In the last story we published on The Converge II virtual event, we looked at the application of the web3 technology as discussed by Chuta Chimezie.
The massive growth in the rate of cryptocurrency transactions within Africa in can’t be overlooked with an indication of an over 55% increase in the last few months.
This is quite huge and it continues to reaffirm that the African continent is already embracing mobile money with an inclination towards the virtual currency.
This development has also come up with a lot of advantages for the teeming youth population that is tech-savvy.
In all these, the African continent is undergoing an economic revolution that has nothing to do with traditional banks, thus a discussion around the economy brings us to what stands as economic drivers.
At the moment, things like agriculture, gas, industry and services have been something that largely drives the Nigerian economy.
According to Karla, in explaining economic drivers, one must define the factors that define the economy whether it’s macro, micro or at the business level.
First, you have to identify the suppliers or the producers, then you have to identify the consumers, and the finance that wants the system together. then you have to identify the processes, which is very important.
The same thing, as in marketing, where you don’t just have a product, you also have to look at the distribution channel for that product.
According to Karla, the suppliers, consumers and processes make up the economic drivers.
Relating the economic drivers to the blockchain space, Karla argued that platforms offering Defi, Gamefi and NFTs are mostly not developed by Africans.
She explained that the African companies offering these services are simply recycling imported solutions.
According to her, the inspiration for building those solutions may not be tailored to solve the economic problems in certain African countries.
“The producers of these solutions are already identified, but who are the users? now the processes has to do with the solutions that are being provided because the way the economic system is in the West, isn’t the way it is in Nigeria, and in some other parts in other countries in Africa.
Once we identify, these platforms that are built by Africans to solve problems on the continent, then one identify people who use these platforms, because a lot of these crypto projects providing these service for African consumers are not Africans- centric.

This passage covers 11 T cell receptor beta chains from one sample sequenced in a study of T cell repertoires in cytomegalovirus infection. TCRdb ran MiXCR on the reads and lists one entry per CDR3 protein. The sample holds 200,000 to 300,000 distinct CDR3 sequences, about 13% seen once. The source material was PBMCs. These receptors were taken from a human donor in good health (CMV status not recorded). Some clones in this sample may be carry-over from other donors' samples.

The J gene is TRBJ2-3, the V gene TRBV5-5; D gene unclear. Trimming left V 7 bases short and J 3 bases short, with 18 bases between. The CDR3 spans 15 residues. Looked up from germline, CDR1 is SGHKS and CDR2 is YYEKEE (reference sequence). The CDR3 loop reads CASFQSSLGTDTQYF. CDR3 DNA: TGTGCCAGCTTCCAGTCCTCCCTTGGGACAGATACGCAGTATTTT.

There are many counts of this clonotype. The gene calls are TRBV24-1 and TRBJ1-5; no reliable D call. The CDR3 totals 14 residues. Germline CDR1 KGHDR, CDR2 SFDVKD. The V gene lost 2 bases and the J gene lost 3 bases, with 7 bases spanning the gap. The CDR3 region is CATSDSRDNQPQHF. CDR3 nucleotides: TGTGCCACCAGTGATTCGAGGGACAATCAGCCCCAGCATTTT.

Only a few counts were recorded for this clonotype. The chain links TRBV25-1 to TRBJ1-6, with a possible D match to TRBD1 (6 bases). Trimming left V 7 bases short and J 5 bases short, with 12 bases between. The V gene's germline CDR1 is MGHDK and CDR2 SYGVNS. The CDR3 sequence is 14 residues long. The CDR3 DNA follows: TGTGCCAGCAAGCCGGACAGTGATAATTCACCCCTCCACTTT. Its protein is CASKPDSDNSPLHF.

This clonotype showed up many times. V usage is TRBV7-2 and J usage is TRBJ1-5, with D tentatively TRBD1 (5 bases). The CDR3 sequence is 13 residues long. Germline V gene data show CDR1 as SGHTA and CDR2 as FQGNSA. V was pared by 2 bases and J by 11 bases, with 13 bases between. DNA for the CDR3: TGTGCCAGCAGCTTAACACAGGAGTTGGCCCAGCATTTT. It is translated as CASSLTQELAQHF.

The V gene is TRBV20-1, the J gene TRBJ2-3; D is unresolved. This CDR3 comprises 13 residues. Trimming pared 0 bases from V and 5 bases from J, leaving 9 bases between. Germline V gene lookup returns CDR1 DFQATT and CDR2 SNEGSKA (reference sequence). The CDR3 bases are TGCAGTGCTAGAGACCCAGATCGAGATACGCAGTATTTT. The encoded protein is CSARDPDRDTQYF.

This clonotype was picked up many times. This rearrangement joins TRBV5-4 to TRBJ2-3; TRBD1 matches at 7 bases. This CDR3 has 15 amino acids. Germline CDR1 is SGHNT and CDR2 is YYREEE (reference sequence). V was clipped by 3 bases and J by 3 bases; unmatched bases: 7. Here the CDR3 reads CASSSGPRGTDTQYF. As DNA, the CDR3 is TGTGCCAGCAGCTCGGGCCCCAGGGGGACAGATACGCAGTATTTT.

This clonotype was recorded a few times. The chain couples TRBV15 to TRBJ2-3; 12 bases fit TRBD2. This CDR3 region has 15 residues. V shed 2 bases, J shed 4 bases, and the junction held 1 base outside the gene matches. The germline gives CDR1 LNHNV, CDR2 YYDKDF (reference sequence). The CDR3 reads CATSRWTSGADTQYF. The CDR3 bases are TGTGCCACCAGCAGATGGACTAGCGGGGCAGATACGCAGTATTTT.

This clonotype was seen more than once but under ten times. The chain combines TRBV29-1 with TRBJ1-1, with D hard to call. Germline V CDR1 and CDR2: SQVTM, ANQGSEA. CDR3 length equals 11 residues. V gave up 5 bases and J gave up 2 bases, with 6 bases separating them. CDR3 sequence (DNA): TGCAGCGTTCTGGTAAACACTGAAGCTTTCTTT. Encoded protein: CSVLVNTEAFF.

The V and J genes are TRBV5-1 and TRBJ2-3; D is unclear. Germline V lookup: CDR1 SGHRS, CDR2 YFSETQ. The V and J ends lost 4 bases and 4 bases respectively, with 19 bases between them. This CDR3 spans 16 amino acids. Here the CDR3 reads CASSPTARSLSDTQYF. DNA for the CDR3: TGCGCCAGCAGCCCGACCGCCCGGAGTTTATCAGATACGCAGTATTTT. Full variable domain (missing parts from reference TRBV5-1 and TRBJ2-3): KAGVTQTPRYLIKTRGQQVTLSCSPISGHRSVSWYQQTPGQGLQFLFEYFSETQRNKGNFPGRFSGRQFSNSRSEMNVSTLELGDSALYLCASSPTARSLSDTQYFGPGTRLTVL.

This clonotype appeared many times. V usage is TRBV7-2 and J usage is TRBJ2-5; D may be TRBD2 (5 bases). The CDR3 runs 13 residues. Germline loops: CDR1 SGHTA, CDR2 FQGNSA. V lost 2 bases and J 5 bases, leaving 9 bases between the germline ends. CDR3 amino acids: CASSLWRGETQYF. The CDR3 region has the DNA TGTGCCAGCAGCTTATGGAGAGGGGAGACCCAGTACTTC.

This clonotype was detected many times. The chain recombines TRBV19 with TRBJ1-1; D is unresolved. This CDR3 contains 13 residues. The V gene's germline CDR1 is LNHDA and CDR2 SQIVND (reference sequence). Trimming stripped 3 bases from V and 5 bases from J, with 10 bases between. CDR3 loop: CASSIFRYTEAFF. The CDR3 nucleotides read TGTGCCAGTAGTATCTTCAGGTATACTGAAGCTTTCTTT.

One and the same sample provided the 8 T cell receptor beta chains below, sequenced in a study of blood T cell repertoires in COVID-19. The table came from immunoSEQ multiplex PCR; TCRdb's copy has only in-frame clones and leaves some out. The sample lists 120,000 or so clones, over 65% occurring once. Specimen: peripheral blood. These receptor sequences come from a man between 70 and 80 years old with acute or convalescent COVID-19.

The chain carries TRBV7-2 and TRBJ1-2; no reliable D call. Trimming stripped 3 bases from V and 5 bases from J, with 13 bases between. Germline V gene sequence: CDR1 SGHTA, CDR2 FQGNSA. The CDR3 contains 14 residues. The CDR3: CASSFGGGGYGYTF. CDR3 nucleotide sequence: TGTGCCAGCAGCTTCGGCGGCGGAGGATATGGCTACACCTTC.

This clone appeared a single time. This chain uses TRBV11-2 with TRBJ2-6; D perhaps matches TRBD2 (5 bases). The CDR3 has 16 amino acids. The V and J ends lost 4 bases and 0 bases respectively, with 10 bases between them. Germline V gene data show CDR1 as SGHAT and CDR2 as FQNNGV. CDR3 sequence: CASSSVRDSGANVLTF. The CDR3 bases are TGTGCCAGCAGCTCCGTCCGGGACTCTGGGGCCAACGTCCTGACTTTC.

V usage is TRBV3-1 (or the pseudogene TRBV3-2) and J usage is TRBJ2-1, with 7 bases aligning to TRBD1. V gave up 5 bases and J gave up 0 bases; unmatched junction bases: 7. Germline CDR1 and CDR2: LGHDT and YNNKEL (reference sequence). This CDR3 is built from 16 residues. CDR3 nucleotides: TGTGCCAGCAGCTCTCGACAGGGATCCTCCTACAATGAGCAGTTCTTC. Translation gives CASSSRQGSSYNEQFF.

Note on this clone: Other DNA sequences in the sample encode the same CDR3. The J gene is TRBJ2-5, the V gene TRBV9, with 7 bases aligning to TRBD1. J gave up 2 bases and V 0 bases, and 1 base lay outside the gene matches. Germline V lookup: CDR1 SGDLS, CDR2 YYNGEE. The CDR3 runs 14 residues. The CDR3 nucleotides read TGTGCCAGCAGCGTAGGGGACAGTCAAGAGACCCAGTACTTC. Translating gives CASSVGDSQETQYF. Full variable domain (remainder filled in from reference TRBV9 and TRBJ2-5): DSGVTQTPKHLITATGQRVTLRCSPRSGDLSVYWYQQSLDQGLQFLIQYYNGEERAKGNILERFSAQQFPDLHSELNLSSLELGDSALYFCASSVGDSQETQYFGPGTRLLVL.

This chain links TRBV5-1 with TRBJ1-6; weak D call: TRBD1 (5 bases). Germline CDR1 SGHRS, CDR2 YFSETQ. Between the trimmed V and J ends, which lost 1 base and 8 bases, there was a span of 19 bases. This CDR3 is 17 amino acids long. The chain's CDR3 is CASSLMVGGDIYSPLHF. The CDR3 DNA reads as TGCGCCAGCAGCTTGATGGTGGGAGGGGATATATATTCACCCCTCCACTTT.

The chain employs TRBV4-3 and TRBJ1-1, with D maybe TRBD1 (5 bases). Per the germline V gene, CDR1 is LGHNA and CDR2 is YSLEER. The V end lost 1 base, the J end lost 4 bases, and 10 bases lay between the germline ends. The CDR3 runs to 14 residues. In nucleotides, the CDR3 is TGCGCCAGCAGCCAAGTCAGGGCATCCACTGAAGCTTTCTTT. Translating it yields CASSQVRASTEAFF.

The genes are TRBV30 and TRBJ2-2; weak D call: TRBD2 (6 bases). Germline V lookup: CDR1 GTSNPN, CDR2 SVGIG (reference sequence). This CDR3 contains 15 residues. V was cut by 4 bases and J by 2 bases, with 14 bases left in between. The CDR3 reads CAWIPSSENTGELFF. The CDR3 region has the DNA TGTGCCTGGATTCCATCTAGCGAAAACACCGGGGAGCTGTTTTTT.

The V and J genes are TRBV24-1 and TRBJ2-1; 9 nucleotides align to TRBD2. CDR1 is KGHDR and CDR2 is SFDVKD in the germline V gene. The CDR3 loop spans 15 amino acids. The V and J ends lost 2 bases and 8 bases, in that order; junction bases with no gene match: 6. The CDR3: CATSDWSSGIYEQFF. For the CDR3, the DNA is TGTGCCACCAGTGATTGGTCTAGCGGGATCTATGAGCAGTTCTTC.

Even if we’re making money for ourselves, by using those platforms, we’re still giving money out to them. Now imagine if those platforms were made in Africa, it increases the economic system and the flow, thus becoming a win-win for both parties.”
In terms of drawbacks affecting the adoption of cryptocurrency, Karla illustrated using her crypto asset management company.
According to her, the company serves a range of customers which include individuals, businesses and even students, however, she added that lack of education in the aforementioned three customers is a drawback on its own, stating that these customers lack the time to research about cryptocurrency.
“The Crypto industry is striving and comes up with unexpected changes that is happening very fast, thus they are not able to keep up with the trend. So the issue of education is, is one thing that’s common with everyone.
There has to be a willingness to invest in education, whether it is time or money as for paying for a course. It is not just about knowing the coin, but the foundational understanding of why a certain cryptocurrency would do well because of the blockchain on it.”
On the benefits of cryptocurrency to the Nigerian economy especially coming from the aspect of education, whereby the youths can be upskilled, Karla discussed that the tech-savvy young African population will play the role of production right at the functional level as they are the ones to do media campaign and do a lot of research work.
However, for those who have been early birds in the crypto industry, Karla explained that they will function mostly in the strategic level by helping to connect the young African population with funders of projects.
Stating further, Karla said that access should be granted to the e-Naira for defi purposes. According to her, Nigeria might not be able to go forward, if we don’t see any positive change from the regulatory bodies. Karla said that the information made available on the e-Naira isn’t the type that is expected of a CBDC.
“We were not seeing the environment for people to build, you know, defy platforms with the enaira. We’re not having those kinds of info here.”
Making an illustration in relation to the aforementioned issue, Karla stated that Cryptosmart is building a defy platform on the Algorand blockchain.
“Normally, people should be able to save the e-Naira on a certain blockchain or be able to earn with it by staking it with other currencies.
But we can’t really do that, because some of the talks that we’ve had with certain bank managers, business managers, the CBN, is quite stringent with it.
Not just anybody can have access. And to get access, there are things you need to do, this kind of process stifles growth in that direction because at the end of the day, all due would still make In the US dollar more powerful.
So the actual development would be the central government’s, giving FinTech companies license or approval to use the e-Naira for crypto-related activities, because it will boost its influence against the dollar”
Further explaining, Karla said that one of the reasons, the Naira is falling against the Dollars is because the US currency is competing on multiple platforms as compared to the Naira which competes on just one platform as a means of exchange.
Karla noted that if the Nigerian regulatory body can enable fintech companies work with the e-Naira, then the Naira would favorably compete with major world currencies.
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